Instead of simply showing a string of inputs for the duration of each song, Project Diva X's tracks are given specific challenge sections called Technical Zones and Chance Time. Technical Zones are series of inputs, ranging from 10 to several dozen, that you have to enter without missing a single one to get a point bonus. Chance Time is a specific section of a song where your inputs contribute to a separate meter that fills up. If you can fill the meter before the end of the section and flick the analog stick when the final star icon appears, you get a significant bonus in the form of a cosmetic module for your character. They're both helpful bits of punctuation that give songs a bit of variety without disrupting their flow.

Points and Collectibles
Each song has a required voltage (point) number you need to meet to beat it. That's the only fail state in the game; a song won't cut out in the middle because you're doing poorly, you just won't get the score needed to beat it. You can add bonus multipliers to your voltage by equipping your vocaloid with a module (costume) and up to four accessories that go with the song's theme. Most songs are one of five categories: Classic, Cool, Cute, Elegant, or Quirky. When you wear a module and accessories that go with the song type, the amount of points you get in the song is significantly boosted. Each module also has a helpful bonus attached, such as giving more points after a streak of perfect notes or increasing the chance of getting a rare module in the next song.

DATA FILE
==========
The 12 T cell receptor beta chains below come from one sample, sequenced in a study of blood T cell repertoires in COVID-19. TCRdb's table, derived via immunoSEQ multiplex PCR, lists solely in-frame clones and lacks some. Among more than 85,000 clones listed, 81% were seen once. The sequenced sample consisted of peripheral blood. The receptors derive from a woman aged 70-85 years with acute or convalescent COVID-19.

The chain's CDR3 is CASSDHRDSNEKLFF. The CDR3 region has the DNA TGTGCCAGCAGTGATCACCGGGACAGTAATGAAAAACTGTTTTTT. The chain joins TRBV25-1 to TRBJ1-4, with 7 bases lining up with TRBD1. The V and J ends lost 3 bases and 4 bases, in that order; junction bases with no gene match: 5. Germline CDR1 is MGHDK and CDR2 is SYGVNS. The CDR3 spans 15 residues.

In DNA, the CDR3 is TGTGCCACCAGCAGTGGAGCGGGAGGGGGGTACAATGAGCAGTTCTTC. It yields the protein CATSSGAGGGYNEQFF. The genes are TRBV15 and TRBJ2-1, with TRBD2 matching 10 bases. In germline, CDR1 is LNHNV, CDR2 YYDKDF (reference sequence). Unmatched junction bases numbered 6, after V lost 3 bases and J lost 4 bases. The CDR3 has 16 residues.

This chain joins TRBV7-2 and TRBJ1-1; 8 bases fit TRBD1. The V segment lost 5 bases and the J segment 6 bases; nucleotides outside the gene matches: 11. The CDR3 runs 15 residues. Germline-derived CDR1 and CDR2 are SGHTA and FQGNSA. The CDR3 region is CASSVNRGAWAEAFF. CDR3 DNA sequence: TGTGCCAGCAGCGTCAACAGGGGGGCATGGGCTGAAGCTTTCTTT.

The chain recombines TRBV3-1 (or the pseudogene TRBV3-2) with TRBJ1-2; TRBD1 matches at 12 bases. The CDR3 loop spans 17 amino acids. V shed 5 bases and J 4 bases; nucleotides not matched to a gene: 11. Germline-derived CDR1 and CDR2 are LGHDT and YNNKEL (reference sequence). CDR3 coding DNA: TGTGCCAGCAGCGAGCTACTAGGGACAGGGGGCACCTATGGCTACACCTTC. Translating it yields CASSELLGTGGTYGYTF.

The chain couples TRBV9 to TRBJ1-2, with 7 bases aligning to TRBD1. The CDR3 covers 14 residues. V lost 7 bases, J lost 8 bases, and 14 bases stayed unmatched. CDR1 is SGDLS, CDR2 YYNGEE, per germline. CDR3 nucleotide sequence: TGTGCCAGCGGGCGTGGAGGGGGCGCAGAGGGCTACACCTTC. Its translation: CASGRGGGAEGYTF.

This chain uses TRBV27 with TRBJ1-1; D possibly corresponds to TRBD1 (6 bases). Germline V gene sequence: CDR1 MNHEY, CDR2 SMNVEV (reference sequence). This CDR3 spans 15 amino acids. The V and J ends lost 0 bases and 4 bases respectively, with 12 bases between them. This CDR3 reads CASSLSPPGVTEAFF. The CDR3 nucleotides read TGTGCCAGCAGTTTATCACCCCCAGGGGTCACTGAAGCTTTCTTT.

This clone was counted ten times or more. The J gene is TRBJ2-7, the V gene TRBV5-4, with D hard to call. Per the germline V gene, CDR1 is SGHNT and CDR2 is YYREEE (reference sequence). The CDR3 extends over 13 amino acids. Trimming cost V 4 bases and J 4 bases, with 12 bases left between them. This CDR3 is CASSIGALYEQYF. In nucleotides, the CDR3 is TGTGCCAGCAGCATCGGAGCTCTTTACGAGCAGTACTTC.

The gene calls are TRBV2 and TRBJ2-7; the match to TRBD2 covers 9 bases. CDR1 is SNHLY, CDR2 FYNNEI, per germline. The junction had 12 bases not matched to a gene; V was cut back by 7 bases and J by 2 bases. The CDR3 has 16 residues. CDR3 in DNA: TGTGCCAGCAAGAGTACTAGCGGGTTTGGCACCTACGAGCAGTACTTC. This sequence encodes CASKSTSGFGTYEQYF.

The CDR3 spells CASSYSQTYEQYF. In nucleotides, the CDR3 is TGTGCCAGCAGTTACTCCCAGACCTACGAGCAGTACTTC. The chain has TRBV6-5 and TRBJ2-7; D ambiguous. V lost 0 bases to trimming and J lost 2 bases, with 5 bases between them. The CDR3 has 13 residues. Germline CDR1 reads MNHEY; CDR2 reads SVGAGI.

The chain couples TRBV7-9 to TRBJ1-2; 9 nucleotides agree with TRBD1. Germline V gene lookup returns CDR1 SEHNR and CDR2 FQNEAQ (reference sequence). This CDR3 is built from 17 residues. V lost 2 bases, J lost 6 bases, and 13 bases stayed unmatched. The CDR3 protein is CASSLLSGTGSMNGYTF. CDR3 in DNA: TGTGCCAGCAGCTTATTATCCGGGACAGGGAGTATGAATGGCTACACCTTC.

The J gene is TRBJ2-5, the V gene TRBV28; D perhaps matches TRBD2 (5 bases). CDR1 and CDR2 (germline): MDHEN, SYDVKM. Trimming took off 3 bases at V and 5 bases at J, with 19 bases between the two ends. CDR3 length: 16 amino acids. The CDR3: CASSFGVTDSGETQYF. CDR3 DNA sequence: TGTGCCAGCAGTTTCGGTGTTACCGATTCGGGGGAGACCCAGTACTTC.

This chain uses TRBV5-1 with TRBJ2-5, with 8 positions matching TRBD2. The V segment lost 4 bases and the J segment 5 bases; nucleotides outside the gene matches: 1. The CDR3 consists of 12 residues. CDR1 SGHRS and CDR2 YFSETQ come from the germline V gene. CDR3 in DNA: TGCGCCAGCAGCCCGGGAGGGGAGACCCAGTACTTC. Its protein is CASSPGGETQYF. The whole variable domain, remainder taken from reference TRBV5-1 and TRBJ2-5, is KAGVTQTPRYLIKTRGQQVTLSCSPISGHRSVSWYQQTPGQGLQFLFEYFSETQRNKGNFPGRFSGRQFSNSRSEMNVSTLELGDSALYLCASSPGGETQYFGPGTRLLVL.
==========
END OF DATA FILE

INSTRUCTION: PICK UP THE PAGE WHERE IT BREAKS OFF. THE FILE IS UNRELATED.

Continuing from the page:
The modules and accessories are fun for the customization options they provide far more than the point bonuses you can get from them (and the bonuses really aren't necessary when you first play through the game at Easy or Normal difficulty levels). There are over 300 modules in the game, each unique to one of the six vocaloids, plus hundreds more accessories that can work with any vocaloid and module. You can dress your vocaloids as trendy club-goers, athletes, supervillains, Victorian nobles, and even expy Super Sentai (Power Rangers). Adding things like bunny ears, glowing name tags, sunglasses, and backpacks, and you can have a lot of fun just playing dress-up with your vocaloids. And, of course, these custom outfits appear in the background of each song as your vocaloid dances and sings with the music.

In addition to customizing your vocaloids, you can improve your friendships with them by giving them different gifts you earn from performing songs well. Leveling up your friendship gives additional bonuses for songs you play with them. These gifts also appear in the vocaloids' virtual quarters, which function as the game's menu screen (and can also be customized with different themes).

The Final Show
Project Diva X's biggest weakness is its track list. The game has just over 30 songs, which seems paltry for any rhythm game. The songs have plenty of variety, but there simply aren't enough of them. This is understandable considering Project Diva X is a port of a PlayStation Vita game, and that system doesn't have nearly as much storage as the PlayStation 4. On the other hand, Hatsune Miku: Project Diva Future Tone came out on the PlayStation 4 in Japan in July, and that game has a whopping 234 songs. Of course, there are no plans yet for Future Tone to be released in North America, so it isn't currently an option.

Despite Hatsune Miku: Project Diva X'a relatively few tracks, it's an incredibly fun, polished rhythm game with enough challenge and variety to keep you coming back to it. It will be made completely pointless if Future Tone is ever released in North America, but until then Project Diva X is one of the most enjoyable, non-big-plastic-instrument rhythm games you can play on the PlayStation 4.